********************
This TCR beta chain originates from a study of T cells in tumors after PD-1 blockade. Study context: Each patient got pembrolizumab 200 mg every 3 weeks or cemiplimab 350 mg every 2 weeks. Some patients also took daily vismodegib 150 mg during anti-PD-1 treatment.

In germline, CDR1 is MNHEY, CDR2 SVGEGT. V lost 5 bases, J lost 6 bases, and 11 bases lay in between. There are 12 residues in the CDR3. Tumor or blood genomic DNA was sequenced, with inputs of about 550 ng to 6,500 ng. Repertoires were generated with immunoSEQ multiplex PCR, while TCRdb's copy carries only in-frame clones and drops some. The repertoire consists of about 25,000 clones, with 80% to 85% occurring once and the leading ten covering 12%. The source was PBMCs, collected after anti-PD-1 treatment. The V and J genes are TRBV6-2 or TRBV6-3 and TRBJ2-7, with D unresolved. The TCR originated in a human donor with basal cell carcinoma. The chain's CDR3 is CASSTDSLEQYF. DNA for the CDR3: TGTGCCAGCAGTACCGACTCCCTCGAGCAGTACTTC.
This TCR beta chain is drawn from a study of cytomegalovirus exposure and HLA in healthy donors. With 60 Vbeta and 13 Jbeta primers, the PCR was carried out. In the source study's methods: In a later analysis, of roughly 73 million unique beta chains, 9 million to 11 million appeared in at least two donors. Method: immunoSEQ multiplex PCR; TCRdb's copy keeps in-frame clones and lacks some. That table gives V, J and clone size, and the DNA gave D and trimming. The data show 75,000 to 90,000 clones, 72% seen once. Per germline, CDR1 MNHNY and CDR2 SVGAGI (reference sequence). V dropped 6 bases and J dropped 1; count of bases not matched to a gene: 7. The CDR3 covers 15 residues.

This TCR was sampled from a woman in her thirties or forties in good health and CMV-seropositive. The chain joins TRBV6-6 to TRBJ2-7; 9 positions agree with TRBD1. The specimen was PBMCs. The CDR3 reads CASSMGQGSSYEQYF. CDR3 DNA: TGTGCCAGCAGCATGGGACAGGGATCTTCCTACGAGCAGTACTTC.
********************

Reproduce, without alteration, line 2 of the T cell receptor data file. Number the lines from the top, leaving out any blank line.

In germline, CDR1 is MNHEY, CDR2 SVGEGT. V lost 5 bases, J lost 6 bases, and 11 bases lay in between. There are 12 residues in the CDR3. Tumor or blood genomic DNA was sequenced, with inputs of about 550 ng to 6,500 ng. Repertoires were generated with immunoSEQ multiplex PCR, while TCRdb's copy carries only in-frame clones and drops some. The repertoire consists of about 25,000 clones, with 80% to 85% occurring once and the leading ten covering 12%. The source was PBMCs, collected after anti-PD-1 treatment. The V and J genes are TRBV6-2 or TRBV6-3 and TRBJ2-7, with D unresolved. The TCR originated in a human donor with basal cell carcinoma. The chain's CDR3 is CASSTDSLEQYF. DNA for the CDR3: TGTGCCAGCAGTACCGACTCCCTCGAGCAGTACTTC.